Thursday, May 16, 2013

Afghanistan: Afghan Air Industry in Trouble

This article originally appeared in the Institute for War and Peace Reporting,

As travellers opt to fly with foreign airlines, domestic companies say they cannot withstand competition from outside.

Afghan Air Industry in Trouble

Insiders in Afghanistan’s embattled civil aviation industry say the government's “open skies” policy is squeezing them out of existence.

The policy, launched in December 2011, creates a liberal environment for foreign as well as local carriers, allowing them to choose routes, sell flights and set fares at their own discretion.

Eighteen months on, Farid Paikar, chairman of an association of Afghan airline, says the open skies policy has driven domestic airlines to the point of collapse.

“Unfair competition between foreign and domestic companies has created serious problems for Afghan airlines," he said.

Sayid Hashemi, head of the commercial section at Kam Air, the first privately-owned airline in Afghanistan, said foreign firms were able to undercut Afghan ones because their running costs were cheaper.

“We have to buy one ton of fuel for 1,750 [US] dollars, while airlines flying in from Dubai pay 800 dollars," he said.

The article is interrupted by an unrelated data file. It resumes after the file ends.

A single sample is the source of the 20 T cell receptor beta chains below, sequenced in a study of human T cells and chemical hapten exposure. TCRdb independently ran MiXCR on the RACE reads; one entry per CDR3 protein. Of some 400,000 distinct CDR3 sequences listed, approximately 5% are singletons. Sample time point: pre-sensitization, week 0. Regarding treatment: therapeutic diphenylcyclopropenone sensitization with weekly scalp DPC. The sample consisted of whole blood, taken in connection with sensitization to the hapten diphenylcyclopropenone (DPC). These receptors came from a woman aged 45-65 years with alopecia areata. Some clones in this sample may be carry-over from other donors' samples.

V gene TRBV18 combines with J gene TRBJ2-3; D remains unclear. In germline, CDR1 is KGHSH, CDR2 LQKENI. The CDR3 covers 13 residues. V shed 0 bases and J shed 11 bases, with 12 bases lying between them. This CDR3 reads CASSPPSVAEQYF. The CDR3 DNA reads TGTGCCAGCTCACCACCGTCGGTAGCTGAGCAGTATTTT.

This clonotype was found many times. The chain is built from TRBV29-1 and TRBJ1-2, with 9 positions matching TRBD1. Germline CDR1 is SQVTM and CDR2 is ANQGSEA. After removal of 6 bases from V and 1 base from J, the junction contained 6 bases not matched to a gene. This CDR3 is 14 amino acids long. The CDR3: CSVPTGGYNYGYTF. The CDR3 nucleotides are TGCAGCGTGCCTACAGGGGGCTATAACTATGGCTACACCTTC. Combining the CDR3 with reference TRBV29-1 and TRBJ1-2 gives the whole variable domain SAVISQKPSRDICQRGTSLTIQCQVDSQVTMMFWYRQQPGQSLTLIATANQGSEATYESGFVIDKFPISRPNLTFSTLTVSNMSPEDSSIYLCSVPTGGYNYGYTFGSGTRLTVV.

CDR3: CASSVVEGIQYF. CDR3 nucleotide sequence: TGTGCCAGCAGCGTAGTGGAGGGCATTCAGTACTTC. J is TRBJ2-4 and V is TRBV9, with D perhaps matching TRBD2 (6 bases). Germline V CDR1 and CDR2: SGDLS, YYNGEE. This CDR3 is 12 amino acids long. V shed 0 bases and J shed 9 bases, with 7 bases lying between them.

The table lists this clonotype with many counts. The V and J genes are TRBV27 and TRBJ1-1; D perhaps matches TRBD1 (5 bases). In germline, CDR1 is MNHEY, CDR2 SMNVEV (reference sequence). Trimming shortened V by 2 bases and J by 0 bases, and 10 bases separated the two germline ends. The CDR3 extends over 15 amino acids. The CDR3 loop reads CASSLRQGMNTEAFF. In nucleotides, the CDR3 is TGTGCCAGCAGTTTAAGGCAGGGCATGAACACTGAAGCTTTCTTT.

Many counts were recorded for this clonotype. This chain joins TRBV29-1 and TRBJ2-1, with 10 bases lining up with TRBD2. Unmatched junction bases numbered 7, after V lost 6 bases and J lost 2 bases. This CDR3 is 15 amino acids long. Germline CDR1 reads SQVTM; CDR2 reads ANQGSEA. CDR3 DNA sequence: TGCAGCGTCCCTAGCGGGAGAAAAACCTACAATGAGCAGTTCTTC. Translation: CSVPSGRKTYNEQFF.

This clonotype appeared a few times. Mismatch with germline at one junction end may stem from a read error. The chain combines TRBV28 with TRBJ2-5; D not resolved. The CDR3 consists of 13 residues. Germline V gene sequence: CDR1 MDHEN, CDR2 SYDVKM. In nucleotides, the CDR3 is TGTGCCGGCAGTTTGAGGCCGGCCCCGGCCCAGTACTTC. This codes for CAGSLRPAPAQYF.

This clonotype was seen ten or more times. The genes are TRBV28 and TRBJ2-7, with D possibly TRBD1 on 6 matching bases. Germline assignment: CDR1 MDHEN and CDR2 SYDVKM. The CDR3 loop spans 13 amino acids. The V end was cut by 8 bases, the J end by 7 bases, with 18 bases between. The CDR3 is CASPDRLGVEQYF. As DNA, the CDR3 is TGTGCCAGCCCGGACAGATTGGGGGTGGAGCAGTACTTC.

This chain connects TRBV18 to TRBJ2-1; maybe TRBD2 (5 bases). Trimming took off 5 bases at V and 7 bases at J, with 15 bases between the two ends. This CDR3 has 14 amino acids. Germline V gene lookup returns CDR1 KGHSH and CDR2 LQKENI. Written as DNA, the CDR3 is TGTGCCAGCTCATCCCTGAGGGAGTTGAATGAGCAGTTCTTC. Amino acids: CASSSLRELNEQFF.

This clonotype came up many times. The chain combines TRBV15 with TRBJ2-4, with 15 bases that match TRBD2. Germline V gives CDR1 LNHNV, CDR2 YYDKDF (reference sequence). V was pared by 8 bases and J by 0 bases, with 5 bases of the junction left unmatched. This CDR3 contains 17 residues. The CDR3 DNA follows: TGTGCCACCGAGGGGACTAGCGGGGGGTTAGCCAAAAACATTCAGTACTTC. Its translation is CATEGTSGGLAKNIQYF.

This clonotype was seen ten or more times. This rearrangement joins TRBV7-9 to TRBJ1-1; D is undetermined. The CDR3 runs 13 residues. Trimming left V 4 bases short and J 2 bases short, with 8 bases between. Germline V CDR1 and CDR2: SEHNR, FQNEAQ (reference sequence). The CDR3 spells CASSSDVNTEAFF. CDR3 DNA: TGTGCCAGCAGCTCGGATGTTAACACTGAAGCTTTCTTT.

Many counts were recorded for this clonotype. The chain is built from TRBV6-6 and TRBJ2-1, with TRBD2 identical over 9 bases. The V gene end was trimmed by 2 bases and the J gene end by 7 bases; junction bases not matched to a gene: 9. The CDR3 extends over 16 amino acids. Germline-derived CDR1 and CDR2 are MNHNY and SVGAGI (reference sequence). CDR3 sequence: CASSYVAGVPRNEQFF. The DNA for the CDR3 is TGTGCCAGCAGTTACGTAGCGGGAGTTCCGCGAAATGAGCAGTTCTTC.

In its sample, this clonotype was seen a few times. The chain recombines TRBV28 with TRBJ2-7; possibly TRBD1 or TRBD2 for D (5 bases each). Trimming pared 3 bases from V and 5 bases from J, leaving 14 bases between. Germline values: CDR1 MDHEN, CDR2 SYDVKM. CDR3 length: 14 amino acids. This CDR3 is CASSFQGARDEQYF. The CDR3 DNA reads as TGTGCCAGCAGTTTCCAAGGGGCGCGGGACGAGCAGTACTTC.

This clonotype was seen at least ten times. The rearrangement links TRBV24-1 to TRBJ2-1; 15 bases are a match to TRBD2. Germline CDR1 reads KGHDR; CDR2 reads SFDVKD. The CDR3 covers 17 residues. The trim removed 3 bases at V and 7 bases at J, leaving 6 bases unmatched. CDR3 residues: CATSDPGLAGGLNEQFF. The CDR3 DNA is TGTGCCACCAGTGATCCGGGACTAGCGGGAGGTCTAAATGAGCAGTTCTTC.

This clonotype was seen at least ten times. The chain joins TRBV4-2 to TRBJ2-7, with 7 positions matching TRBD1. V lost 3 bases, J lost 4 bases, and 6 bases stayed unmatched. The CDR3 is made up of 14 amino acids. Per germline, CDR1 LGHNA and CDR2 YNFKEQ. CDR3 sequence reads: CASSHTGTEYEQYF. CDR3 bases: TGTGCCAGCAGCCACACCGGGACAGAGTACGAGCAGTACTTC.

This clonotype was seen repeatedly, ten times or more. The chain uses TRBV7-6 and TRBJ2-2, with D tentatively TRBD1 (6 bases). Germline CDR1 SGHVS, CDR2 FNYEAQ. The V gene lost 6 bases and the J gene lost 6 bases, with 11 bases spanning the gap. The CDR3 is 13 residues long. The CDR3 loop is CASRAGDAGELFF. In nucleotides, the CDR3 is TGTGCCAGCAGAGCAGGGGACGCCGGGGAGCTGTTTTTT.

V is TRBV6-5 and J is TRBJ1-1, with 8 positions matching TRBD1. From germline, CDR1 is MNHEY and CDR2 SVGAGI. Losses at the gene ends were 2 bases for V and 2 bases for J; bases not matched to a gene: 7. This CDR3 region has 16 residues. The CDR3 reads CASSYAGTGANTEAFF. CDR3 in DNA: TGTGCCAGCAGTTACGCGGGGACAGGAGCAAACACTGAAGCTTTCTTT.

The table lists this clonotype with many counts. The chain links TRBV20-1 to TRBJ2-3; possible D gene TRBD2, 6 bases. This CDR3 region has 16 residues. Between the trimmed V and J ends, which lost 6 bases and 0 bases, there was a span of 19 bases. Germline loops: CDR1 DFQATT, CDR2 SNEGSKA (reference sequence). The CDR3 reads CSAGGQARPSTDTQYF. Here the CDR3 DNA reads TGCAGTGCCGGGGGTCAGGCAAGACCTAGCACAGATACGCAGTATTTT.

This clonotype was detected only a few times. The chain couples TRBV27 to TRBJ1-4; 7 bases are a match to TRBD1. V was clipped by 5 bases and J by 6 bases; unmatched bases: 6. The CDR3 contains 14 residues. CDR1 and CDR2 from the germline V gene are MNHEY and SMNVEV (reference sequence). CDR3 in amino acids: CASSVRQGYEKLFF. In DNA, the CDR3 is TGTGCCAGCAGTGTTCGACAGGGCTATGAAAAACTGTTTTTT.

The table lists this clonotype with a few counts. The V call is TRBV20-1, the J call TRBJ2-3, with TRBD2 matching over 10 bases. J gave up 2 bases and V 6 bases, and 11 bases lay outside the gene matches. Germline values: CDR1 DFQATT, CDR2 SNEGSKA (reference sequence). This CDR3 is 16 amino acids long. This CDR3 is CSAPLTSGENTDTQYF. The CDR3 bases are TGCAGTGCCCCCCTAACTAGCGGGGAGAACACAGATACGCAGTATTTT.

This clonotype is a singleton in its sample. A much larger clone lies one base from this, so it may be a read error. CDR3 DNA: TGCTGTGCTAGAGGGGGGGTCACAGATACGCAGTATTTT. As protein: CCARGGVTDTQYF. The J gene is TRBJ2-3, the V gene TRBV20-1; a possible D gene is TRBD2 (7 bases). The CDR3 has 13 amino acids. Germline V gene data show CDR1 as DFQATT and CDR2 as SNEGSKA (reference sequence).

Gholam Hazrat Safi, the director of Safi Airlines, another private operator, agreed that the rules of competition were unfair, and said foreign companies benefited from a range of subsidies from their governments, while Afghan carriers had to balance their books themselves through ticket sales.

According to a recent investigation by the BBC’s Persian Service, Afghan airlines are losing millions of dollars, not helped by the fact that most passengers now choose to fly with foreign airlines wherever they can.

Announcing the open skies initiative in 2011, the government said it would create healthy competition, raise safety standards and improve the quality of service for passengers.

Travellers say they have not noticed any improvements in the level of service or the timeliness of scheduled flights.

“Air travel in Afghanistan is quite different from that in other countries," Kabul resident Abdol Qader Hudkhel complained as he waited for his flight. "In other countries, everything is done according to the law, but here it’s all down to the will of individuals. Each airline flies as it pleases, they increase ticket prices, the onboard crews don’t treat passengers properly. There are many, many problems."

Like others who can afford it, Siyawash, a resident of the western Herat province, takes domestic flights rather travel by road and face the risk of insurgent attack. But he said he was sick of the inefficiency.

“I have a ticket from Ariana Airlines, and the ticket said take-off was at nine in the morning," he said as he waited at Herat’s airport. "It's now 11, and there’s still no word of the flight.”

The state carrier Ariana Afghan Airlines seems particularly unpopular.

Najib, a resident of Nimroz province, said that not one of the domestic flights he had taken in the last five years had started on schedule.